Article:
Damages in Wrongful Death Cases
Holding someone responsible for a wrongful death is not only right, but it is also lawful. According to Missouri’s wrongful death statute, RSMo 537.090, surviving members of the decedent are entitled to the following:
Medical, doctor, and hospital bills incurred prior to death
Funeral expenses and services
Compensation for the reasonable value of the services, consortium, companionship, comfort, instruction, guidance, counsel, training, and support associated with the death
Compensation for the suffering the deceased experienced between injury and death
At G. Gray Law, we seek to give families full compensation for these losses and for suffering. It is important to note, however, that wrongful death cases can be extremely complicated, but we are armed with years of experience, we are confident that we can build a strong case to give you the financial compensation you deserve.
Definition of Wrongful Death in Missouri
Pursuing a wrongful death case is not revenge. Missouri law is on your side. According to Chapter 537 of Missouri’s Torts and Actions for Damages statues, RSMo 537.080.1, wrongful death results from an act, conduct, occurrence, transaction, or circumstance which, if death had not ensued, would have entitled the deceased to negligence damages from the liable person, party, or corporation.
Furthermore, the proper parties who may bring a wrongful death lawsuit include:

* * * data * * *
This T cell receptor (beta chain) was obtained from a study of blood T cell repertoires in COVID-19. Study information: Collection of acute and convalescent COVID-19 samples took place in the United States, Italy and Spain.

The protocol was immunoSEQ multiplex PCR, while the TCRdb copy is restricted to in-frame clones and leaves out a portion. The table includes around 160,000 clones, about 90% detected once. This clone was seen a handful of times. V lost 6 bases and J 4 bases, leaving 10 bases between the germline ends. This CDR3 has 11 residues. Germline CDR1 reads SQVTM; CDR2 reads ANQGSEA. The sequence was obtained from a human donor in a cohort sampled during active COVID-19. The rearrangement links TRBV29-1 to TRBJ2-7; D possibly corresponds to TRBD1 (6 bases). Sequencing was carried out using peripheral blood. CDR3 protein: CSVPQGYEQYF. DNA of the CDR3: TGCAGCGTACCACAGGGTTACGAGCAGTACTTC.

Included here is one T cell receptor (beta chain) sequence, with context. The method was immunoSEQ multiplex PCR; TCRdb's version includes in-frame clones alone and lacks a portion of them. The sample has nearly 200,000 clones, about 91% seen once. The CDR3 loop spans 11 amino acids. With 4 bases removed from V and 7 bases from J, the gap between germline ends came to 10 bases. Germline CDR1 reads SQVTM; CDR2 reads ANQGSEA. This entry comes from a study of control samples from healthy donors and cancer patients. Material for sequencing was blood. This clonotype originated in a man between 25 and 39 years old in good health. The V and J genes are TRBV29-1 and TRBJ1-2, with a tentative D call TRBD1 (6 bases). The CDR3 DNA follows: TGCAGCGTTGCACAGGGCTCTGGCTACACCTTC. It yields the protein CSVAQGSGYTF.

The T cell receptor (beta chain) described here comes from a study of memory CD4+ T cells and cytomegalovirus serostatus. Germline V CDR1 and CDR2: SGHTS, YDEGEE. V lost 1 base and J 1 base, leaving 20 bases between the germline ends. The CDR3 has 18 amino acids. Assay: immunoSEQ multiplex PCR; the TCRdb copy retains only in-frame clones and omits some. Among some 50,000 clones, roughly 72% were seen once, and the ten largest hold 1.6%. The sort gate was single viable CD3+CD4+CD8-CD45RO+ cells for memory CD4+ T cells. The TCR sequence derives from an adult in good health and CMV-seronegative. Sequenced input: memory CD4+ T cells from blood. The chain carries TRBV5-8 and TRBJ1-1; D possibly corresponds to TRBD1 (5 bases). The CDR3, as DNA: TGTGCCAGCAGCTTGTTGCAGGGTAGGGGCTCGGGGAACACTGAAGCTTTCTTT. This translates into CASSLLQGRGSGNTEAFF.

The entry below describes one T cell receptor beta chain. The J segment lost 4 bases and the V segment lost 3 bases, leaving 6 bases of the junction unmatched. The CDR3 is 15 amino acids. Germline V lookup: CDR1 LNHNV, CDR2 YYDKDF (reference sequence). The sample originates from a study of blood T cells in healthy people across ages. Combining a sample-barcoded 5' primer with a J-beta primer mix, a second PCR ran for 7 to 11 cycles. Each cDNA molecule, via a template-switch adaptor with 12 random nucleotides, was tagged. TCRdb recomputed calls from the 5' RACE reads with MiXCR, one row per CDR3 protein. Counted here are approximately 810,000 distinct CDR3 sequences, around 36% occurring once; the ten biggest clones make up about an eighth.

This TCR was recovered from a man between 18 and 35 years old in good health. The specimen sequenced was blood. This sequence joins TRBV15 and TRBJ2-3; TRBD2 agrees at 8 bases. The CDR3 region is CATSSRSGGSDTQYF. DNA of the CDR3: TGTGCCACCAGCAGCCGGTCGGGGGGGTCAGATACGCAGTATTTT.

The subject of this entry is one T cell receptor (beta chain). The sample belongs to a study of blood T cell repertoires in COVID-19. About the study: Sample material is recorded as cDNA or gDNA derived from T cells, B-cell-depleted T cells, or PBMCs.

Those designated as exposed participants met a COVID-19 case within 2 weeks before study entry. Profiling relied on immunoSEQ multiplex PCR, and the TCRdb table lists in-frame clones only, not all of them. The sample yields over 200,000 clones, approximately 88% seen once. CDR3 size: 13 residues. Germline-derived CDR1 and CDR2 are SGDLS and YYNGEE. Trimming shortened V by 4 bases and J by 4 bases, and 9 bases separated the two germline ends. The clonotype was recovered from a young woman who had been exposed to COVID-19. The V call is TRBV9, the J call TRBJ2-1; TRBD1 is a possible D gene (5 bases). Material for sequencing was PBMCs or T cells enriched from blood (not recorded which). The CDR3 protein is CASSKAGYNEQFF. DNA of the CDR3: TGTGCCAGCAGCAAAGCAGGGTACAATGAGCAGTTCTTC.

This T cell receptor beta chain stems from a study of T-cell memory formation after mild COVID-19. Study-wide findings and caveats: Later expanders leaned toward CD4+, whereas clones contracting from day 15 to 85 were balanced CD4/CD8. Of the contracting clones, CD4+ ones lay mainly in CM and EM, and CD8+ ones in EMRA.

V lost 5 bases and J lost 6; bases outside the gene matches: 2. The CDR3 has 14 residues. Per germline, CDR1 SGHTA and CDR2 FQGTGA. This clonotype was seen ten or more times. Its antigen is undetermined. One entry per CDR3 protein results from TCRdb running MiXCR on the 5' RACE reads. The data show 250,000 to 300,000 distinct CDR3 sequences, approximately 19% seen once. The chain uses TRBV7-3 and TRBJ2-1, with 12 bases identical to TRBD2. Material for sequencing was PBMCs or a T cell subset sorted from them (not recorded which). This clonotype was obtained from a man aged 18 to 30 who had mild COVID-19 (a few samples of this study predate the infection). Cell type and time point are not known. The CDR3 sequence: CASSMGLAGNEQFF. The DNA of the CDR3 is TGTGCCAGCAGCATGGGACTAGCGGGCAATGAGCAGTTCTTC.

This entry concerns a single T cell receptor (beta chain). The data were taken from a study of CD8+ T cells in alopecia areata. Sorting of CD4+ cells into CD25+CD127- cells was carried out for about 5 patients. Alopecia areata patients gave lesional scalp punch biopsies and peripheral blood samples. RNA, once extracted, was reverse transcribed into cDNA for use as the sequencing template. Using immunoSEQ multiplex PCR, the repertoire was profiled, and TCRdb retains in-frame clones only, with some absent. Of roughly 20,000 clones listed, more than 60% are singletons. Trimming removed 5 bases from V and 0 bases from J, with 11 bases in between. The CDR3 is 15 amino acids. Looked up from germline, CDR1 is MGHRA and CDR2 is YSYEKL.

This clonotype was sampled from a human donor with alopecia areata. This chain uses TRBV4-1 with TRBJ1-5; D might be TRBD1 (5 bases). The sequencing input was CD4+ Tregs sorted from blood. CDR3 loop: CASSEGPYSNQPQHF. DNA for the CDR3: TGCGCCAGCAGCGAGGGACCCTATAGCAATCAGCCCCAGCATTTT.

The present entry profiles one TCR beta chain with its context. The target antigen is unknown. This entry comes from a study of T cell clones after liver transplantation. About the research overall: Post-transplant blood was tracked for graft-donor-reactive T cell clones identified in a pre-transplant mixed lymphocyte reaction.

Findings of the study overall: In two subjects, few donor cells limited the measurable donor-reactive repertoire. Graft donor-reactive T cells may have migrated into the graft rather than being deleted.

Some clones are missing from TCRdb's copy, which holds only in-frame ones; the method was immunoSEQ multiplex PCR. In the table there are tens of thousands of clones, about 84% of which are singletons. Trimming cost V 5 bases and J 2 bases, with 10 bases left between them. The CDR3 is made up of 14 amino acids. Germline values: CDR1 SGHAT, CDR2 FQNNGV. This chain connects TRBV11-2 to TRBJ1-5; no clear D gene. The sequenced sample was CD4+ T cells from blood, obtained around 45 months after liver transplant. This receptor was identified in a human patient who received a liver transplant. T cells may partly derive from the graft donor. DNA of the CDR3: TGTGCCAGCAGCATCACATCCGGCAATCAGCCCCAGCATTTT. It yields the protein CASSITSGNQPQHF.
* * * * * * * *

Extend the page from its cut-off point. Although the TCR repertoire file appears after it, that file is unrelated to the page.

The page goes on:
Spouse, children, or the surviving lineal descendants of any deceased children, natural or adopted, legitimate or illegitimate
Brother or sister of the deceased, who can establish his or her right to the damages
If there are no persons entitled to bring action, the plaintiff can file suit ad litem.
The statute of limitations for filing a wrongful death case against a liable party in Missouri is 3 years after the date of the decedent’s death.
One of the first, and arguably the most important aspects of a wrongful death lawsuit is proving that another person, party, or corporation was negligent and caused an otherwise avoidable death. It is during this step that you need a competent, experienced personal injury lawyer who can gather the right documents, interview medical professionals (both on the scene and other trusted professionals who can provide testimony), call witnesses, and fully understand insurance coverage and common problems associated with insurance.
Additionally, working with a Missouri personal injury attorney can help determine the degree of fault. Missouri law states that compensation is entitled even when the fault is minimal, but accurately determining the degree of fault greatly improves your chances for a more suitable award that fully covers damages.
The loss of a loved one is often the hardest and most painful thing a family has to endure, and the emotional pain and suffering remains long after. A death that occurred because of negligence, whether due to another person or a defective product, makes the entire situation all the more severe.
Nothing can bring a loved one back, but the suffering you’ve had to experience, knowing full well that this suffering could have been avoided, deserves some form of compensation. In other words, those that caused a wrongful death need to be held responsible, for you as well as other victims of negligent action.